Anata - Official Website


The Conductor's Departure

Sweden Country of Origin: Sweden

The Conductor's Departure
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Type: Full-Length
Release Date: 2006
Label: Wicked World Records
Genre: Death, Technical
1. Downward Spiral Into Madness
2. Complete Demise
3. Better Grieved Than Fooled
4. The Great Juggler
5. Cold Heart Forged In Hell
6. I Would Dream Of Blood
7. Disobedience Pays
8. Children's Laughter
9. Renunciation
10. The Conductor's Departure

Review by chrisc7249 on June 20, 2022.

The conductor of our wonderful tech death revival's departure continues to be greatly missed. Of course, that conductor would be Anata, who burst onto the scene with their debut in 1998, before the lot of Psycroptic, Necrophagist and Spawn of Possession were able to drop a debut. I don't remember much of Anata's early days (I honestly have not listened to their second album even once), but none of their previous performances have stood out as much to me as their grand finale, the aptly named "The Conductor's Departure," which saw the band at their absolute peak. Released in 2006, the band's "departure" album is just one of those unbeatable classics - up there for sure with works like Necrophagist's "Epitaph," Spawn of Possession's "Incurso'' and The Faceless' "Planetary Duality." This is truly a very special technical death metal album.

Anata is one of those bands that, while many bands have definitely taken a page from their book, nobody sounds exactly like them. They have a pretty hard style to copy. They're a weird mashup between Gothenburg melodic death metal, Gorguts-style dissonant death metal and some neoclassical influences that bring to mind names like Necrophagist, Quo Vadis and fellow countrymates Spawn of Possession. Their twisted, technical style is rooted more in its incredibly detailed and well planned melodies more than their riffs. The riffs are average, nothing too special in this department, but they definitely have some heavy as fuck ones that will surely make you headbang. The leads are the name of the game here - "The Conductor's Departure" is loaded with magnificent neoclassical melodies that make for some truly breathtaking songs.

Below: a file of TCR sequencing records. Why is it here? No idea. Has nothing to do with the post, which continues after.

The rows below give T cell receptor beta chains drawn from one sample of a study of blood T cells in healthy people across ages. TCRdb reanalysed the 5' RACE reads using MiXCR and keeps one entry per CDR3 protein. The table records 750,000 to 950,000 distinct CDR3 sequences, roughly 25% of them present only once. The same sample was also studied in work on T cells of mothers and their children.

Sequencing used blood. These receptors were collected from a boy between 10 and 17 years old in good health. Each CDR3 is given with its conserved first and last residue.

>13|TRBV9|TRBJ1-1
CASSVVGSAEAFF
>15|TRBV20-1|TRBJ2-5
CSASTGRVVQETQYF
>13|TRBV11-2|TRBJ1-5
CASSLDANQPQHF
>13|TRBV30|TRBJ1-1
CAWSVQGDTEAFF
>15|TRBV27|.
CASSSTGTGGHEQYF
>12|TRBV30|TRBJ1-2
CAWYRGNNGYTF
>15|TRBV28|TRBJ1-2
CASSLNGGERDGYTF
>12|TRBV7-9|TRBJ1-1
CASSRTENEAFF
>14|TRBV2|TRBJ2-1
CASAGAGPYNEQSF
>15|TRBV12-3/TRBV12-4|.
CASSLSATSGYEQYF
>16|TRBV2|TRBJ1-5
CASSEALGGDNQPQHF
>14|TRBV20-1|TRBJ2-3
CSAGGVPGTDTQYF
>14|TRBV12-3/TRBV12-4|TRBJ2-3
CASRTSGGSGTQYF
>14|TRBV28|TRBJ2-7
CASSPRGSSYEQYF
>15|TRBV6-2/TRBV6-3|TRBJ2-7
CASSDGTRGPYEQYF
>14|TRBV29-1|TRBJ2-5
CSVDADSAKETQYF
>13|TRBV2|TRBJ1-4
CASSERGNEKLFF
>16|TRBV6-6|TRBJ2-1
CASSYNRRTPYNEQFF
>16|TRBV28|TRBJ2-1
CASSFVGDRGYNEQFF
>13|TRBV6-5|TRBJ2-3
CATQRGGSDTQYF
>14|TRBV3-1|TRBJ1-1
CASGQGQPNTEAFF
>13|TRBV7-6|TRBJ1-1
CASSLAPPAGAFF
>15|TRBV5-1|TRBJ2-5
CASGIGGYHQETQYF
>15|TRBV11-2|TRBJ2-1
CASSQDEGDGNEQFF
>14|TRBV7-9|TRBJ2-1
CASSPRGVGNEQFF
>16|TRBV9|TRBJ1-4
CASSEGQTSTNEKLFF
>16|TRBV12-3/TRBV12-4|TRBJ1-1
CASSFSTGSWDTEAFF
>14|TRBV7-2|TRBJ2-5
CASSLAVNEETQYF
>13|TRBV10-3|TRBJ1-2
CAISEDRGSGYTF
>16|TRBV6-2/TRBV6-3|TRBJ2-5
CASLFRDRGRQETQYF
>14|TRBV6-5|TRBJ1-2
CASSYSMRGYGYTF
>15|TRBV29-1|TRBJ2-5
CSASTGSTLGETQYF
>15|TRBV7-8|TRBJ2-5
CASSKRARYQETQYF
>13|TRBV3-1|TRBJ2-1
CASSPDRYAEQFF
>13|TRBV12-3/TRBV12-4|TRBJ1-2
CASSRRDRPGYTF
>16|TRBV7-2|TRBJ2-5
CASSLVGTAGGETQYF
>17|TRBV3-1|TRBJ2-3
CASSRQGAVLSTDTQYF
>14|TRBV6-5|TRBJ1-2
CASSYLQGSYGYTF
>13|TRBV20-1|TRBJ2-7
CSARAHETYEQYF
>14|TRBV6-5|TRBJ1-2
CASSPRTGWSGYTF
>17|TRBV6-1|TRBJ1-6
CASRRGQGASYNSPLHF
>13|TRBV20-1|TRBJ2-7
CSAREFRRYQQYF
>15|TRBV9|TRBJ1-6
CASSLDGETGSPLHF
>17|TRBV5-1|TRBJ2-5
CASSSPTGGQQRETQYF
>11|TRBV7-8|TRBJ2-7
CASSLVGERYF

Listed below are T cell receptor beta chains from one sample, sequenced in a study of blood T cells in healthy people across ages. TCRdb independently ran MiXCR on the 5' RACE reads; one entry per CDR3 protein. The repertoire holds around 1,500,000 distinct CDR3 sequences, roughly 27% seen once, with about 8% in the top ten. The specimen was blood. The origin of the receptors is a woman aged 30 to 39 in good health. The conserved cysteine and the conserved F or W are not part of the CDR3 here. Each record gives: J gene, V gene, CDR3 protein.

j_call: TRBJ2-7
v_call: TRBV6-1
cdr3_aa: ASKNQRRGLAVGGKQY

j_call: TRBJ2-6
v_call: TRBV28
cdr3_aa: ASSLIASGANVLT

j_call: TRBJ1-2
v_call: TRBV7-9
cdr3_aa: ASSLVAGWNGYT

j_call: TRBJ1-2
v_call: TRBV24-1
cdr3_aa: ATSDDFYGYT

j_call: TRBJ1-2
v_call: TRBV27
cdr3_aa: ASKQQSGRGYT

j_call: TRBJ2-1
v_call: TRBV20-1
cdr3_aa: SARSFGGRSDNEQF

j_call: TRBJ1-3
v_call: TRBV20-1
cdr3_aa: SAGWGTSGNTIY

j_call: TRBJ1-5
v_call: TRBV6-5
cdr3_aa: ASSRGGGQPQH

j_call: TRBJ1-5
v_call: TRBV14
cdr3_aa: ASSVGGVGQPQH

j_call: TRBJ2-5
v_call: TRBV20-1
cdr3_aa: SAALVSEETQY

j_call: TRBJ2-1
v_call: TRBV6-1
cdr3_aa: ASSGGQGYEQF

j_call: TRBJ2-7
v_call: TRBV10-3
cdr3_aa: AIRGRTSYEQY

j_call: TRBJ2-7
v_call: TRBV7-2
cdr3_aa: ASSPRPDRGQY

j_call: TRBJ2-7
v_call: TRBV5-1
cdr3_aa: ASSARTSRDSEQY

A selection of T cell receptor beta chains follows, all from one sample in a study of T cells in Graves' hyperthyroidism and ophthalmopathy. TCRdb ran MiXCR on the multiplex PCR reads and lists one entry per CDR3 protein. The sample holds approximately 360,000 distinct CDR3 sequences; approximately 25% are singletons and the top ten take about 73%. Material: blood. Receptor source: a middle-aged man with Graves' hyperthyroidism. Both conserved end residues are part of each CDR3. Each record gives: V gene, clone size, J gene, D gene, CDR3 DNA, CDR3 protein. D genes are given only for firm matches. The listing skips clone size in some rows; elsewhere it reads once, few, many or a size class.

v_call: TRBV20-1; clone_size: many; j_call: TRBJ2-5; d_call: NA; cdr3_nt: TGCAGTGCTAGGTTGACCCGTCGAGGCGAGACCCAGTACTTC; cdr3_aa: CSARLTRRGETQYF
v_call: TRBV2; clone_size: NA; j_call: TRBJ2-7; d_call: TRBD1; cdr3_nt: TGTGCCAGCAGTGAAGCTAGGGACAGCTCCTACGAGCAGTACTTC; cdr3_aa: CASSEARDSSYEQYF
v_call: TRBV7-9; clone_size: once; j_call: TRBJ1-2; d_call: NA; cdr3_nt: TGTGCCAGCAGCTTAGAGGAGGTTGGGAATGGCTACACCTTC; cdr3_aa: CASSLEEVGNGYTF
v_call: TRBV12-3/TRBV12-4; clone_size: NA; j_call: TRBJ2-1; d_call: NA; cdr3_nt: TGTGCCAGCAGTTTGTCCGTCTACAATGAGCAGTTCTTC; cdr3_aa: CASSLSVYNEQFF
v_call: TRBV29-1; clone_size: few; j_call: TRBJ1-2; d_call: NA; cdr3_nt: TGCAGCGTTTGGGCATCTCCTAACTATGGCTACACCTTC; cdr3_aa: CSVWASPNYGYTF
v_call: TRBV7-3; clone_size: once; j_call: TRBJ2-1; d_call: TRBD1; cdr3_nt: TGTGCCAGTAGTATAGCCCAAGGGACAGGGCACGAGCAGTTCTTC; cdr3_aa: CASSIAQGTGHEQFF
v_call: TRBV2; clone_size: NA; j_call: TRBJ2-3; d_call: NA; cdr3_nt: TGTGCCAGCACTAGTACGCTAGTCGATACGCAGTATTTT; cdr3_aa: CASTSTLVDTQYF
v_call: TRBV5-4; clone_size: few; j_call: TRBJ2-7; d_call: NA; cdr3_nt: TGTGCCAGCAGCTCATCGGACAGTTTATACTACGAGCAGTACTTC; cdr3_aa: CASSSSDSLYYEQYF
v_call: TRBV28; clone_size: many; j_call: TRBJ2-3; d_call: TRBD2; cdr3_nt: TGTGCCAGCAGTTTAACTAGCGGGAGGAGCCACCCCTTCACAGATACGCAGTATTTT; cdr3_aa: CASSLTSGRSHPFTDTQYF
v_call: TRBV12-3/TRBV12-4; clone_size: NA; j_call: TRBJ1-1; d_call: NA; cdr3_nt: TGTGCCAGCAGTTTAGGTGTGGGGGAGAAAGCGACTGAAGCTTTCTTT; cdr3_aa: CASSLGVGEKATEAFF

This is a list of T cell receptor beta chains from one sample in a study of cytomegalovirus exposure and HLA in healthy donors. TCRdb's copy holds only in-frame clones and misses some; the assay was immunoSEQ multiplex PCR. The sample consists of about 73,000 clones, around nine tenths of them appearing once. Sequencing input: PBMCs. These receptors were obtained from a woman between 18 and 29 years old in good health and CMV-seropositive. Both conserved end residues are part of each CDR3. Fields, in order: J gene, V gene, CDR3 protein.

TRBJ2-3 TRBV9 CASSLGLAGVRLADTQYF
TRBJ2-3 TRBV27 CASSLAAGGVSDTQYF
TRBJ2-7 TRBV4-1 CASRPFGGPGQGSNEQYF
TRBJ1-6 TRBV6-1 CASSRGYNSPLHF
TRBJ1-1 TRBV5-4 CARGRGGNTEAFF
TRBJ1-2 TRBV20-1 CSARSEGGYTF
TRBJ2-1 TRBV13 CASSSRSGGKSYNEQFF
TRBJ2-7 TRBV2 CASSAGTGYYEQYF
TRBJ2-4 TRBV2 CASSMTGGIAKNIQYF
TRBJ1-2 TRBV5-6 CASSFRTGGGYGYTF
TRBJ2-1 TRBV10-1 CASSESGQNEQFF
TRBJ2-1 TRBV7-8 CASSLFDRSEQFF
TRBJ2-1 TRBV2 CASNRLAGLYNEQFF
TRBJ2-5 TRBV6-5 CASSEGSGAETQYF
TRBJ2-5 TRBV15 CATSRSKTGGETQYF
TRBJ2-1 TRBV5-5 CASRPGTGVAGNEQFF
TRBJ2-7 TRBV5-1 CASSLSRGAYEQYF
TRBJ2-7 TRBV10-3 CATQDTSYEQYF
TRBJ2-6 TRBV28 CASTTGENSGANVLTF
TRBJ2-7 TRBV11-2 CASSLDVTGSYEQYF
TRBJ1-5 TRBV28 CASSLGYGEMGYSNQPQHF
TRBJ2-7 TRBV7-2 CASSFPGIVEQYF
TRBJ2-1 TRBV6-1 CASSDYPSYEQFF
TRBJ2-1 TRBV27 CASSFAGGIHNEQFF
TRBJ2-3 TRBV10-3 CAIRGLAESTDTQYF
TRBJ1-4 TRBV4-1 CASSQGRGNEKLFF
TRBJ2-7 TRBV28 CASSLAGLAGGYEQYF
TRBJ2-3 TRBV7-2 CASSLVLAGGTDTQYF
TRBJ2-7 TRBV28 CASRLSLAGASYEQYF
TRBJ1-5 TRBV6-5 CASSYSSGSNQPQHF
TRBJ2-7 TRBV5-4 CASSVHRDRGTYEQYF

The band's ability to infuse multiple melodies with one another at the same time is often overlooked. Anata, in their prime, were kings of counterpoint. Nobody was able to mesh together such gorgeous melodies like they were able to, and even to this day they stand tall as one of the kings of such musical composition. The dark, melancholic leads that litter multiple songs on this album are enough to transport the listener into a new world. I'd say that later atmospheric tech death bands such as Fallujah were listening to a lot of Anata during the writing of their own music. Anata's sound bleeds into other bands so much, yet again, no one has been able to replicate what they did so well back in 2006. It's a very eerie and mysterious journey that this album creates. I still to this day have not found a technical death metal album that evokes the same emotions as this one does.

The drumming is excellent on this album. Lots of good fills and just straight up good use of a drumkit. There's crazy blastbeats of course, but the drummer knows when to take it down a notch and follow the lead of the string section and create a more atmospheric feeling with his drumming. The bass plays a prominent role, as it thunders along under the guitars and occasionally has its moments to shine above the guitars. The guitars are, of course, the album's main focus - the guitar work is superb and the leads are unparalleled, which makes up for the fairly average riffing.

The vocals are standard. He has some good highs, but other than that, you could've put anyone in this position and they would have done just as good. The production is good. Don't care to say anything more about it.

And so, the departure has been seen. For all the hype a possible reunion of Spawn of Possession or Necrophagist gets, Anata seems to get none of that. But the reality of it is simple; we may never see Anata return. If this truly is their swansong, what a way to end their career. This album is one of the most important and greatest technical death metal albums ever. Everything about it is awesome and this is certainly a must listen for any fan of technical death metal. Perhaps not as talked about as an album like "Epitaph" or "Cosmogenesis," but just as important. Godspeed, soldiers. May your music live on forever.

FFO: Quo Vadis, Spawn of Possession, Gorguts

Favorite song: 'Better Grieved Than Fooled'

Rating: 9 out of 10

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